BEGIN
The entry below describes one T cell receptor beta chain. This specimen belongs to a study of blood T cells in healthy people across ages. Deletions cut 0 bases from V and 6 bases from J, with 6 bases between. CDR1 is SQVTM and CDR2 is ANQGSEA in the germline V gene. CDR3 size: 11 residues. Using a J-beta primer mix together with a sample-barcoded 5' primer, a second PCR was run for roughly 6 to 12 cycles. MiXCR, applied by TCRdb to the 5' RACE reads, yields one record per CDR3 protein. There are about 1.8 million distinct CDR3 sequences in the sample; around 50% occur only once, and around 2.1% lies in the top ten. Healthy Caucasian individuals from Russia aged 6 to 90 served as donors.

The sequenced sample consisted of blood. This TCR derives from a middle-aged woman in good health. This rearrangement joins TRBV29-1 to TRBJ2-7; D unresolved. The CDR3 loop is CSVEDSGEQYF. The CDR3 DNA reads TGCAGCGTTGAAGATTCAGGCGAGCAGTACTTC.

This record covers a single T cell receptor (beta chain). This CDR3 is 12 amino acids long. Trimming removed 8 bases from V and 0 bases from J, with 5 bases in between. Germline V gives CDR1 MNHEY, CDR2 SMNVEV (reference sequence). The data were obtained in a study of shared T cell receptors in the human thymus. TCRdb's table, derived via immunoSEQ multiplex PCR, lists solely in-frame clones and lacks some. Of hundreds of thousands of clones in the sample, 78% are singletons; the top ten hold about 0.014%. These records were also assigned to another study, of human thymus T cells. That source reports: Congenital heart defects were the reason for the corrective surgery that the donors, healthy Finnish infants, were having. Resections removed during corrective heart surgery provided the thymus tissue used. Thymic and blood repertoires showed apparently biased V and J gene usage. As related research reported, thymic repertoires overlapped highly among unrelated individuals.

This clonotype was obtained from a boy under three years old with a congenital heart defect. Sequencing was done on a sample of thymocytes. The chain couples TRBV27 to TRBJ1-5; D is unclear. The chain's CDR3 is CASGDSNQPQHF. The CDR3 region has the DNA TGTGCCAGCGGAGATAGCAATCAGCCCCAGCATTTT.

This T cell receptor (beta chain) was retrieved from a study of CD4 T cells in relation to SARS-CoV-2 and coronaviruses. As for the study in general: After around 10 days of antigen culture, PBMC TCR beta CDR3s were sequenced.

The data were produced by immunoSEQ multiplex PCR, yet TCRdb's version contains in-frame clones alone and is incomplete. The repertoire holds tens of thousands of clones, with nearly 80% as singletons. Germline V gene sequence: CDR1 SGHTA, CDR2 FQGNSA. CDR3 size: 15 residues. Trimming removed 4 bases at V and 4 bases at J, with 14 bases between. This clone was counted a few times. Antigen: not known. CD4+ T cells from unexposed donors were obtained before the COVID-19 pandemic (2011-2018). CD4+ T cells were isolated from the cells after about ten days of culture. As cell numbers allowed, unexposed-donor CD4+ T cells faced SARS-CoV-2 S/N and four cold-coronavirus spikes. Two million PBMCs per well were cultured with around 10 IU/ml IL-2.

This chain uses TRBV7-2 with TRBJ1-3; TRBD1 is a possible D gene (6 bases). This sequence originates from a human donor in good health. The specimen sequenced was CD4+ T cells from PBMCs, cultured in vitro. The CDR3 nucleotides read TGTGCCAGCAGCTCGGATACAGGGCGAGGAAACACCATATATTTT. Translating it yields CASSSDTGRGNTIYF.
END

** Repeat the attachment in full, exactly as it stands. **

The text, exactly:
The entry below describes one T cell receptor beta chain. This specimen belongs to a study of blood T cells in healthy people across ages. Deletions cut 0 bases from V and 6 bases from J, with 6 bases between. CDR1 is SQVTM and CDR2 is ANQGSEA in the germline V gene. CDR3 size: 11 residues. Using a J-beta primer mix together with a sample-barcoded 5' primer, a second PCR was run for roughly 6 to 12 cycles. MiXCR, applied by TCRdb to the 5' RACE reads, yields one record per CDR3 protein. There are about 1.8 million distinct CDR3 sequences in the sample; around 50% occur only once, and around 2.1% lies in the top ten. Healthy Caucasian individuals from Russia aged 6 to 90 served as donors.

The sequenced sample consisted of blood. This TCR derives from a middle-aged woman in good health. This rearrangement joins TRBV29-1 to TRBJ2-7; D unresolved. The CDR3 loop is CSVEDSGEQYF. The CDR3 DNA reads TGCAGCGTTGAAGATTCAGGCGAGCAGTACTTC.

This record covers a single T cell receptor (beta chain). This CDR3 is 12 amino acids long. Trimming removed 8 bases from V and 0 bases from J, with 5 bases in between. Germline V gives CDR1 MNHEY, CDR2 SMNVEV (reference sequence). The data were obtained in a study of shared T cell receptors in the human thymus. TCRdb's table, derived via immunoSEQ multiplex PCR, lists solely in-frame clones and lacks some. Of hundreds of thousands of clones in the sample, 78% are singletons; the top ten hold about 0.014%. These records were also assigned to another study, of human thymus T cells. That source reports: Congenital heart defects were the reason for the corrective surgery that the donors, healthy Finnish infants, were having. Resections removed during corrective heart surgery provided the thymus tissue used. Thymic and blood repertoires showed apparently biased V and J gene usage. As related research reported, thymic repertoires overlapped highly among unrelated individuals.

This clonotype was obtained from a boy under three years old with a congenital heart defect. Sequencing was done on a sample of thymocytes. The chain couples TRBV27 to TRBJ1-5; D is unclear. The chain's CDR3 is CASGDSNQPQHF. The CDR3 region has the DNA TGTGCCAGCGGAGATAGCAATCAGCCCCAGCATTTT.

This T cell receptor (beta chain) was retrieved from a study of CD4 T cells in relation to SARS-CoV-2 and coronaviruses. As for the study in general: After around 10 days of antigen culture, PBMC TCR beta CDR3s were sequenced.

The data were produced by immunoSEQ multiplex PCR, yet TCRdb's version contains in-frame clones alone and is incomplete. The repertoire holds tens of thousands of clones, with nearly 80% as singletons. Germline V gene sequence: CDR1 SGHTA, CDR2 FQGNSA. CDR3 size: 15 residues. Trimming removed 4 bases at V and 4 bases at J, with 14 bases between. This clone was counted a few times. Antigen: not known. CD4+ T cells from unexposed donors were obtained before the COVID-19 pandemic (2011-2018). CD4+ T cells were isolated from the cells after about ten days of culture. As cell numbers allowed, unexposed-donor CD4+ T cells faced SARS-CoV-2 S/N and four cold-coronavirus spikes. Two million PBMCs per well were cultured with around 10 IU/ml IL-2.

This chain uses TRBV7-2 with TRBJ1-3; TRBD1 is a possible D gene (6 bases). This sequence originates from a human donor in good health. The specimen sequenced was CD4+ T cells from PBMCs, cultured in vitro. The CDR3 nucleotides read TGTGCCAGCAGCTCGGATACAGGGCGAGGAAACACCATATATTTT. Translating it yields CASSSDTGRGNTIYF.